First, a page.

You could say that L.A. artist David Allan Peters has an affinity for rules — though it's hardly apparent when first viewing his work.
For his brightly colored, meticulously layered paint carvings, on view at Royale Projects Contemporary Art in downtown Los Angeles, the artist explained that patience is key to his process. Peters paints a single, candy-colored hue on wood panels, and he waits for it to dry. Then he adds another thin layer of paint, and he waits for that to dry. He does this again and again — over the course of a year — until the layers stack up several inches thick.
Then Peters carves patterns into the paint block, revealing different colors at different depths.
The result is a psychedelic smattering of what looks up close to be tiny peacock feathers. But at a distance, surprisingly strategic, grid-like patterns emerge.
Peters' newer series — abstract works made of paint dust and copper wire encased in transparent resin — is the opposite, tonally. The work has a darker, murkier palette of greens and grays and flecks of gold. The works have a spacey, star-scape quality. But the copper wire cutting through what look to be intergalactic explosions gives the freewheeling design a backbone.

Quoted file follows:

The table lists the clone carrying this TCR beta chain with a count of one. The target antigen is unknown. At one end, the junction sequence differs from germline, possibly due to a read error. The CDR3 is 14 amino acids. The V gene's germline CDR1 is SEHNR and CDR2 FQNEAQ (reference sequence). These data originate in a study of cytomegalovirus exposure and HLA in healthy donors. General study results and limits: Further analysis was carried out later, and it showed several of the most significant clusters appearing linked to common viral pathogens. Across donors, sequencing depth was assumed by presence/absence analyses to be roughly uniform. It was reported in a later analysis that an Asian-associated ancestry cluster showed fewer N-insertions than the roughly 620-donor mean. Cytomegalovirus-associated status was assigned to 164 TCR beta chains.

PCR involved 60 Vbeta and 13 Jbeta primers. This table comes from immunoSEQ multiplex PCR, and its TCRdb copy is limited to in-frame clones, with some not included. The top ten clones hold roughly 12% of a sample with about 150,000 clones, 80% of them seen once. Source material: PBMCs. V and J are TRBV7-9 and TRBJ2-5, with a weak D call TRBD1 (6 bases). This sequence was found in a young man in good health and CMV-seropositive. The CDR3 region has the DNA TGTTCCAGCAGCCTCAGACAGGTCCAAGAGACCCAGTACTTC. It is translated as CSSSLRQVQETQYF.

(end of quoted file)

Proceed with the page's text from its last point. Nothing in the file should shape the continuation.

"I love painting, but the carving comes from a different part of my brain," Peters says. "The newer works, the dust is so free and loose, that's why I put the wire in — to give it order, rules. That's my thing."
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